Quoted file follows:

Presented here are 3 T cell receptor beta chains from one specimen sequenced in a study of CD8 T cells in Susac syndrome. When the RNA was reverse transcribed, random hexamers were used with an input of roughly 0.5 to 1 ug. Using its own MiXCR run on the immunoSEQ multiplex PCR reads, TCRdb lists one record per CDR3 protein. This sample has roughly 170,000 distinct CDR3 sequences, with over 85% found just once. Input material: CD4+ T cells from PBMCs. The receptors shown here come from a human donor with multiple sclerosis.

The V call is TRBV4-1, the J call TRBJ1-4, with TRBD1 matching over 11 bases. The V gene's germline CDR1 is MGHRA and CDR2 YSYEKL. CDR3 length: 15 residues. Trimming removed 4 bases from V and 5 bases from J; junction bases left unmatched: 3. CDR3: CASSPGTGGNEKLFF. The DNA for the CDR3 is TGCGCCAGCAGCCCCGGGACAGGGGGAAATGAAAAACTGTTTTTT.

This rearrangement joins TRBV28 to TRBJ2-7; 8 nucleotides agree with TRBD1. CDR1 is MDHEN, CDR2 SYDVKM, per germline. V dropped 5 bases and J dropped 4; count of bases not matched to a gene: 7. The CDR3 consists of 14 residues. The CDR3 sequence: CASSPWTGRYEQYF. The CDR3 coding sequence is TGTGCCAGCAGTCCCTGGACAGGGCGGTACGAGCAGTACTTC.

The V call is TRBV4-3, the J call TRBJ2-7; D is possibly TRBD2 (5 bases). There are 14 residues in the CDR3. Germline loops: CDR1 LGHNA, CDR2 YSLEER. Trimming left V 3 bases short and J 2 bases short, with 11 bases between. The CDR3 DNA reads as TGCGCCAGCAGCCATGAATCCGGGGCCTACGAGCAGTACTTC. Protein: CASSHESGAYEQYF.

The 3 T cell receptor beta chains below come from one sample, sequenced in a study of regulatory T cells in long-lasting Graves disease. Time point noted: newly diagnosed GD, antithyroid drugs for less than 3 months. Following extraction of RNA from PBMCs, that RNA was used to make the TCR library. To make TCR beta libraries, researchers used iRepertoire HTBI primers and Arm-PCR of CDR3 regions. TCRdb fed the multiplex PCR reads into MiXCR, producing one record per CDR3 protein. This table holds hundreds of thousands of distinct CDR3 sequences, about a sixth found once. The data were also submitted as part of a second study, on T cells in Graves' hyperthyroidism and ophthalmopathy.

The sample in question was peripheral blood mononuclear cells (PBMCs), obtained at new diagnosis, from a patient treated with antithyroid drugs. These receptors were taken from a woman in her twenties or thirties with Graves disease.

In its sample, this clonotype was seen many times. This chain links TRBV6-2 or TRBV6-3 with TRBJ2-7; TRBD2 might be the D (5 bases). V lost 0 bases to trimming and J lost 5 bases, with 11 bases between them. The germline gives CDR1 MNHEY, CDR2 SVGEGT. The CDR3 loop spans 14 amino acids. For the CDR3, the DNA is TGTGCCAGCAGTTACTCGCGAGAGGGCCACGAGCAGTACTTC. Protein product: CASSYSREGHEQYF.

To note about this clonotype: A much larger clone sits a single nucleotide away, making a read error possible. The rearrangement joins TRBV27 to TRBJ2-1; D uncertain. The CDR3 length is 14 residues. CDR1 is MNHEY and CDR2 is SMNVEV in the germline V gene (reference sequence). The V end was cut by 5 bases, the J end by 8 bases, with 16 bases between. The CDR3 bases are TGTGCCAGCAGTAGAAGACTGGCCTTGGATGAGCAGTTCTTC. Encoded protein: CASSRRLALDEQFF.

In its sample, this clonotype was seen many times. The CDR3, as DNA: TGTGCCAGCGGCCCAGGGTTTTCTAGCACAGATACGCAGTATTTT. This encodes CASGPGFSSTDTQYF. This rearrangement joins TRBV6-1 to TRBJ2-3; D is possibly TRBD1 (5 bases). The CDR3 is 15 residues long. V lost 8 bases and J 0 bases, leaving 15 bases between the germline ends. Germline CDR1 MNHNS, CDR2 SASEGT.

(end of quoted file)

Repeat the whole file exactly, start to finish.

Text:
Presented here are 3 T cell receptor beta chains from one specimen sequenced in a study of CD8 T cells in Susac syndrome. When the RNA was reverse transcribed, random hexamers were used with an input of roughly 0.5 to 1 ug. Using its own MiXCR run on the immunoSEQ multiplex PCR reads, TCRdb lists one record per CDR3 protein. This sample has roughly 170,000 distinct CDR3 sequences, with over 85% found just once. Input material: CD4+ T cells from PBMCs. The receptors shown here come from a human donor with multiple sclerosis.

The V call is TRBV4-1, the J call TRBJ1-4, with TRBD1 matching over 11 bases. The V gene's germline CDR1 is MGHRA and CDR2 YSYEKL. CDR3 length: 15 residues. Trimming removed 4 bases from V and 5 bases from J; junction bases left unmatched: 3. CDR3: CASSPGTGGNEKLFF. The DNA for the CDR3 is TGCGCCAGCAGCCCCGGGACAGGGGGAAATGAAAAACTGTTTTTT.

This rearrangement joins TRBV28 to TRBJ2-7; 8 nucleotides agree with TRBD1. CDR1 is MDHEN, CDR2 SYDVKM, per germline. V dropped 5 bases and J dropped 4; count of bases not matched to a gene: 7. The CDR3 consists of 14 residues. The CDR3 sequence: CASSPWTGRYEQYF. The CDR3 coding sequence is TGTGCCAGCAGTCCCTGGACAGGGCGGTACGAGCAGTACTTC.

The V call is TRBV4-3, the J call TRBJ2-7; D is possibly TRBD2 (5 bases). There are 14 residues in the CDR3. Germline loops: CDR1 LGHNA, CDR2 YSLEER. Trimming left V 3 bases short and J 2 bases short, with 11 bases between. The CDR3 DNA reads as TGCGCCAGCAGCCATGAATCCGGGGCCTACGAGCAGTACTTC. Protein: CASSHESGAYEQYF.

The 3 T cell receptor beta chains below come from one sample, sequenced in a study of regulatory T cells in long-lasting Graves disease. Time point noted: newly diagnosed GD, antithyroid drugs for less than 3 months. Following extraction of RNA from PBMCs, that RNA was used to make the TCR library. To make TCR beta libraries, researchers used iRepertoire HTBI primers and Arm-PCR of CDR3 regions. TCRdb fed the multiplex PCR reads into MiXCR, producing one record per CDR3 protein. This table holds hundreds of thousands of distinct CDR3 sequences, about a sixth found once. The data were also submitted as part of a second study, on T cells in Graves' hyperthyroidism and ophthalmopathy.

The sample in question was peripheral blood mononuclear cells (PBMCs), obtained at new diagnosis, from a patient treated with antithyroid drugs. These receptors were taken from a woman in her twenties or thirties with Graves disease.

In its sample, this clonotype was seen many times. This chain links TRBV6-2 or TRBV6-3 with TRBJ2-7; TRBD2 might be the D (5 bases). V lost 0 bases to trimming and J lost 5 bases, with 11 bases between them. The germline gives CDR1 MNHEY, CDR2 SVGEGT. The CDR3 loop spans 14 amino acids. For the CDR3, the DNA is TGTGCCAGCAGTTACTCGCGAGAGGGCCACGAGCAGTACTTC. Protein product: CASSYSREGHEQYF.

To note about this clonotype: A much larger clone sits a single nucleotide away, making a read error possible. The rearrangement joins TRBV27 to TRBJ2-1; D uncertain. The CDR3 length is 14 residues. CDR1 is MNHEY and CDR2 is SMNVEV in the germline V gene (reference sequence). The V end was cut by 5 bases, the J end by 8 bases, with 16 bases between. The CDR3 bases are TGTGCCAGCAGTAGAAGACTGGCCTTGGATGAGCAGTTCTTC. Encoded protein: CASSRRLALDEQFF.

In its sample, this clonotype was seen many times. The CDR3, as DNA: TGTGCCAGCGGCCCAGGGTTTTCTAGCACAGATACGCAGTATTTT. This encodes CASGPGFSSTDTQYF. This rearrangement joins TRBV6-1 to TRBJ2-3; D is possibly TRBD1 (5 bases). The CDR3 is 15 residues long. V lost 8 bases and J 0 bases, leaving 15 bases between the germline ends. Germline CDR1 MNHNS, CDR2 SASEGT.